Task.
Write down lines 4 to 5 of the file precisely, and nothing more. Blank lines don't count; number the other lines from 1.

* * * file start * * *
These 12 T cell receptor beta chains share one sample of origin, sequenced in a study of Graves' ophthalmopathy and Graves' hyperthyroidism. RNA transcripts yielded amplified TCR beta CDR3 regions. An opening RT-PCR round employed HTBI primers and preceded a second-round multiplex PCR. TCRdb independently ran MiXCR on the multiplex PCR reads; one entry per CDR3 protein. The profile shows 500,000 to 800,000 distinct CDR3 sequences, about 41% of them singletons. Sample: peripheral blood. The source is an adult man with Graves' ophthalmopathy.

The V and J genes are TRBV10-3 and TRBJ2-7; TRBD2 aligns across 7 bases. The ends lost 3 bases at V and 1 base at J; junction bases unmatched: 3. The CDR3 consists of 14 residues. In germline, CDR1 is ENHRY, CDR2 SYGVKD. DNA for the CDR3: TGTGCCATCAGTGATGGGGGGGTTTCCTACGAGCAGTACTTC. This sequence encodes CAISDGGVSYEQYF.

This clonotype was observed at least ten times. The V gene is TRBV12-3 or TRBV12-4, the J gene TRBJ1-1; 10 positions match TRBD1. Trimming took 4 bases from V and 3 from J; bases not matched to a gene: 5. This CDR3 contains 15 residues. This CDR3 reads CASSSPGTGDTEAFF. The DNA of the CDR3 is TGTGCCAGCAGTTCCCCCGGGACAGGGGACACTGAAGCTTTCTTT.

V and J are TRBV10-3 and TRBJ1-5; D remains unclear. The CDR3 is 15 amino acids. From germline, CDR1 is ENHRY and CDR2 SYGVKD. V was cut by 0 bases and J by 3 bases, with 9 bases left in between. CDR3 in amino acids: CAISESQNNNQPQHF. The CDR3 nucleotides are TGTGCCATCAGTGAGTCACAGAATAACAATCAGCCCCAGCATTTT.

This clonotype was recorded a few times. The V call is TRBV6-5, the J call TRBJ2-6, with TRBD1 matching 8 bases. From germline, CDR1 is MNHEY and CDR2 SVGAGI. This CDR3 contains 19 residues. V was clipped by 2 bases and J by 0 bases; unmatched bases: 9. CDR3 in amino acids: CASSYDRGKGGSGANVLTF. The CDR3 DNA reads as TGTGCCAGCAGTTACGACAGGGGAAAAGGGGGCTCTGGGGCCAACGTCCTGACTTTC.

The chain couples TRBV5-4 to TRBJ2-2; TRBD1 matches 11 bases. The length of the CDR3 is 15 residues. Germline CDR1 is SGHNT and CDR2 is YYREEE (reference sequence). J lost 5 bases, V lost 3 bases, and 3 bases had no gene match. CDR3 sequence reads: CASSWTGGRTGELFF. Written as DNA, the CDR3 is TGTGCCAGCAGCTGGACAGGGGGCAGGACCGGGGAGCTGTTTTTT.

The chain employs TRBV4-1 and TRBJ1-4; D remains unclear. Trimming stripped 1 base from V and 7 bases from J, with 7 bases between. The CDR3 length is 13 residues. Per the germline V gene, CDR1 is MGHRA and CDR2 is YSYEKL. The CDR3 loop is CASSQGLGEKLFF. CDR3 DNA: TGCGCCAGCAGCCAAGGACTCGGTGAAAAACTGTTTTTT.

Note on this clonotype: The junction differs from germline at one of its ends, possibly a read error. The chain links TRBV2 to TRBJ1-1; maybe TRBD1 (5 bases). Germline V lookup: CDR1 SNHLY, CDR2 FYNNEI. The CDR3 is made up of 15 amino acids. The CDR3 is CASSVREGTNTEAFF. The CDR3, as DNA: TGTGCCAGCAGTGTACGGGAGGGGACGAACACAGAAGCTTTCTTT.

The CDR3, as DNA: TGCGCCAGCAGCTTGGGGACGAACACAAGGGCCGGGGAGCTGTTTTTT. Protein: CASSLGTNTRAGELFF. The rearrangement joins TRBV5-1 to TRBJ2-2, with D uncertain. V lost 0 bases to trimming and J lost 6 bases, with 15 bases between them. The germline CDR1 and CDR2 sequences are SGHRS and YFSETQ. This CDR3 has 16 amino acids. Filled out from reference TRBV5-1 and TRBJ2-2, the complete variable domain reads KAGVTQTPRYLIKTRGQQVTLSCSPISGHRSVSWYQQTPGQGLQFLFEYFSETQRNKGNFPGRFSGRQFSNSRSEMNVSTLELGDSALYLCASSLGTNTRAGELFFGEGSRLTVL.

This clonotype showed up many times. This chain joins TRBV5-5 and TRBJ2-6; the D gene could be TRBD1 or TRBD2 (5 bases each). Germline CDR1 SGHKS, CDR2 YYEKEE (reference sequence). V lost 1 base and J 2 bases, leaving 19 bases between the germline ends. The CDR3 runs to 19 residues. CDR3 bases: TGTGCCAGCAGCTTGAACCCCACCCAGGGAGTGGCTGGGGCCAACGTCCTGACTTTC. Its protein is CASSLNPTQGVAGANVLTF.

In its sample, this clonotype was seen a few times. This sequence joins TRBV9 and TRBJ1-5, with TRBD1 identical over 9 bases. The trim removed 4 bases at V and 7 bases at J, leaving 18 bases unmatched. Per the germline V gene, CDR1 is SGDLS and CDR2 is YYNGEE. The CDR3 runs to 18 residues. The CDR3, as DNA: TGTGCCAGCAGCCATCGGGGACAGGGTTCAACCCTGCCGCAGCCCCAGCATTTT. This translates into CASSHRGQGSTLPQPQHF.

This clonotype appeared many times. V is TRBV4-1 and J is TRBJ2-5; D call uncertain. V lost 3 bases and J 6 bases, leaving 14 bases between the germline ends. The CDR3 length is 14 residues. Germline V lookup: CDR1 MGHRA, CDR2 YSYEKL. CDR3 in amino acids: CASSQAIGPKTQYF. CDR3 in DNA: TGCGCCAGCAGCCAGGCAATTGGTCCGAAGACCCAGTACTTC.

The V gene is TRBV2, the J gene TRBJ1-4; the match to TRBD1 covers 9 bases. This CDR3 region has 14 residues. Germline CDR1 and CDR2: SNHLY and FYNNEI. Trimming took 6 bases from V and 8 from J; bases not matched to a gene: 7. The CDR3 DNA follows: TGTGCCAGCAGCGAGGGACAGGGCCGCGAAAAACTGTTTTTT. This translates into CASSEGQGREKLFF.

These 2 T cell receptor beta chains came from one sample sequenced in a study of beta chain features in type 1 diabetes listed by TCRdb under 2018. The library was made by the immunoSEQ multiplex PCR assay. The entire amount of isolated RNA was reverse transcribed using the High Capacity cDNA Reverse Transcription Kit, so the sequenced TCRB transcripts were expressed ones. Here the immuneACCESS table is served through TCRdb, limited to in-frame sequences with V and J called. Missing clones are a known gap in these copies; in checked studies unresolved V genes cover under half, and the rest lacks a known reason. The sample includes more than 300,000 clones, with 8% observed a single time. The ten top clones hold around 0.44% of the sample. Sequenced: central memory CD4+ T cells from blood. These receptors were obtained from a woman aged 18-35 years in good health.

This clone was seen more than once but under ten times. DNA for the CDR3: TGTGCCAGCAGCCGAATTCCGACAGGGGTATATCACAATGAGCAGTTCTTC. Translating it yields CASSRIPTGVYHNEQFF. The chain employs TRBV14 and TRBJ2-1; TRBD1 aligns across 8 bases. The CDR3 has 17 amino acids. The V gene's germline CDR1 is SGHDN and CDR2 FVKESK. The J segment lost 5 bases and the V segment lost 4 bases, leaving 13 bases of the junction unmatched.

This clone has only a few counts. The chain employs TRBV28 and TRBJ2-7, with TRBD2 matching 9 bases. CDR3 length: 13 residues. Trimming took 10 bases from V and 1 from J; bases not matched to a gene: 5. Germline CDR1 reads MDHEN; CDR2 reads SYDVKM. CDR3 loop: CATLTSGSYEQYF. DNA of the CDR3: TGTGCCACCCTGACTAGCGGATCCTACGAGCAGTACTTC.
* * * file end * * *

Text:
V and J are TRBV10-3 and TRBJ1-5; D remains unclear. The CDR3 is 15 amino acids. From germline, CDR1 is ENHRY and CDR2 SYGVKD. V was cut by 0 bases and J by 3 bases, with 9 bases left in between. CDR3 in amino acids: CAISESQNNNQPQHF. The CDR3 nucleotides are TGTGCCATCAGTGAGTCACAGAATAACAATCAGCCCCAGCATTTT.

This clonotype was recorded a few times. The V call is TRBV6-5, the J call TRBJ2-6, with TRBD1 matching 8 bases. From germline, CDR1 is MNHEY and CDR2 SVGAGI. This CDR3 contains 19 residues. V was clipped by 2 bases and J by 0 bases; unmatched bases: 9. CDR3 in amino acids: CASSYDRGKGGSGANVLTF. The CDR3 DNA reads as TGTGCCAGCAGTTACGACAGGGGAAAAGGGGGCTCTGGGGCCAACGTCCTGACTTTC.